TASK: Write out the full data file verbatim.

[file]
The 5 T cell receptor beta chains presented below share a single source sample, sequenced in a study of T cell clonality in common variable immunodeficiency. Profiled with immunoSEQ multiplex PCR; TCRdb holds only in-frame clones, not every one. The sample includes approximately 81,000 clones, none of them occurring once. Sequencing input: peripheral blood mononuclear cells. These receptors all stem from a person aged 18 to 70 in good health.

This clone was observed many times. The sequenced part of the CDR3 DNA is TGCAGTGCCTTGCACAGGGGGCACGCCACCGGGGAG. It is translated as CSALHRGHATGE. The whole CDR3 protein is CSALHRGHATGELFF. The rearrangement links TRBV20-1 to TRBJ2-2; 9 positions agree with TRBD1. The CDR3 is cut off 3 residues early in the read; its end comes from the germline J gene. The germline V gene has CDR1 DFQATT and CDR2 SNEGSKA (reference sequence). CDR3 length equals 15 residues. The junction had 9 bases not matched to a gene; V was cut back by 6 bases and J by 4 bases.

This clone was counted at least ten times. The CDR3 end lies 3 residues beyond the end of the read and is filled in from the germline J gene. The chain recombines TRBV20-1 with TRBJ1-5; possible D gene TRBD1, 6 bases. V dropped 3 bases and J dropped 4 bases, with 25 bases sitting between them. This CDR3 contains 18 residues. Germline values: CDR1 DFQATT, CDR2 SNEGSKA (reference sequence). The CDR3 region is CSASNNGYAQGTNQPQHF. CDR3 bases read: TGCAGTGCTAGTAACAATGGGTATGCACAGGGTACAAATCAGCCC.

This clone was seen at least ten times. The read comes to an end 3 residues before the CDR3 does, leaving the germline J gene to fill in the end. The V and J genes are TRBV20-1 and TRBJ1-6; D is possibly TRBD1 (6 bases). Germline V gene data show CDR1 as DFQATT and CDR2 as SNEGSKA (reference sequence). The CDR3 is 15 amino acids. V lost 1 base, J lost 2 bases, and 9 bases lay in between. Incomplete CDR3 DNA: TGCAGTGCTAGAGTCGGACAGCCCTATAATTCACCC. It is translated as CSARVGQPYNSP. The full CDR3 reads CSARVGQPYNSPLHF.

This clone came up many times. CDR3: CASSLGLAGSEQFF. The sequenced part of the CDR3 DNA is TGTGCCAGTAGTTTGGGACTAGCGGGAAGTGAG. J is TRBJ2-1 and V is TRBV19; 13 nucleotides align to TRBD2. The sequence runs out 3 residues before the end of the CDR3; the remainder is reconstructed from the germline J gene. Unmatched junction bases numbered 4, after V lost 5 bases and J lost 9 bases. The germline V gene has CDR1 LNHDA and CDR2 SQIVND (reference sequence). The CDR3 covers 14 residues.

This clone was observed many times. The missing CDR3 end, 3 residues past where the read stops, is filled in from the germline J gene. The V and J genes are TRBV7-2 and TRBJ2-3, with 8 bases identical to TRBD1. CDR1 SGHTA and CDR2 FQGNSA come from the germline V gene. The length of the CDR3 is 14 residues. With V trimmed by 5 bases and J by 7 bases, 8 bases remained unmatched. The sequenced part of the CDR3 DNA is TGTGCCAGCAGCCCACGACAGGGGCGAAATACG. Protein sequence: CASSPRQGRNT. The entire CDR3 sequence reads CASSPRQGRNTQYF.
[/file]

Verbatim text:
The 5 T cell receptor beta chains presented below share a single source sample, sequenced in a study of T cell clonality in common variable immunodeficiency. Profiled with immunoSEQ multiplex PCR; TCRdb holds only in-frame clones, not every one. The sample includes approximately 81,000 clones, none of them occurring once. Sequencing input: peripheral blood mononuclear cells. These receptors all stem from a person aged 18 to 70 in good health.

This clone was observed many times. The sequenced part of the CDR3 DNA is TGCAGTGCCTTGCACAGGGGGCACGCCACCGGGGAG. It is translated as CSALHRGHATGE. The whole CDR3 protein is CSALHRGHATGELFF. The rearrangement links TRBV20-1 to TRBJ2-2; 9 positions agree with TRBD1. The CDR3 is cut off 3 residues early in the read; its end comes from the germline J gene. The germline V gene has CDR1 DFQATT and CDR2 SNEGSKA (reference sequence). CDR3 length equals 15 residues. The junction had 9 bases not matched to a gene; V was cut back by 6 bases and J by 4 bases.

This clone was counted at least ten times. The CDR3 end lies 3 residues beyond the end of the read and is filled in from the germline J gene. The chain recombines TRBV20-1 with TRBJ1-5; possible D gene TRBD1, 6 bases. V dropped 3 bases and J dropped 4 bases, with 25 bases sitting between them. This CDR3 contains 18 residues. Germline values: CDR1 DFQATT, CDR2 SNEGSKA (reference sequence). The CDR3 region is CSASNNGYAQGTNQPQHF. CDR3 bases read: TGCAGTGCTAGTAACAATGGGTATGCACAGGGTACAAATCAGCCC.

This clone was seen at least ten times. The read comes to an end 3 residues before the CDR3 does, leaving the germline J gene to fill in the end. The V and J genes are TRBV20-1 and TRBJ1-6; D is possibly TRBD1 (6 bases). Germline V gene data show CDR1 as DFQATT and CDR2 as SNEGSKA (reference sequence). The CDR3 is 15 amino acids. V lost 1 base, J lost 2 bases, and 9 bases lay in between. Incomplete CDR3 DNA: TGCAGTGCTAGAGTCGGACAGCCCTATAATTCACCC. It is translated as CSARVGQPYNSP. The full CDR3 reads CSARVGQPYNSPLHF.

This clone came up many times. CDR3: CASSLGLAGSEQFF. The sequenced part of the CDR3 DNA is TGTGCCAGTAGTTTGGGACTAGCGGGAAGTGAG. J is TRBJ2-1 and V is TRBV19; 13 nucleotides align to TRBD2. The sequence runs out 3 residues before the end of the CDR3; the remainder is reconstructed from the germline J gene. Unmatched junction bases numbered 4, after V lost 5 bases and J lost 9 bases. The germline V gene has CDR1 LNHDA and CDR2 SQIVND (reference sequence). The CDR3 covers 14 residues.

This clone was observed many times. The missing CDR3 end, 3 residues past where the read stops, is filled in from the germline J gene. The V and J genes are TRBV7-2 and TRBJ2-3, with 8 bases identical to TRBD1. CDR1 SGHTA and CDR2 FQGNSA come from the germline V gene. The length of the CDR3 is 14 residues. With V trimmed by 5 bases and J by 7 bases, 8 bases remained unmatched. The sequenced part of the CDR3 DNA is TGTGCCAGCAGCCCACGACAGGGGCGAAATACG. Protein sequence: CASSPRQGRNT. The entire CDR3 sequence reads CASSPRQGRNTQYF.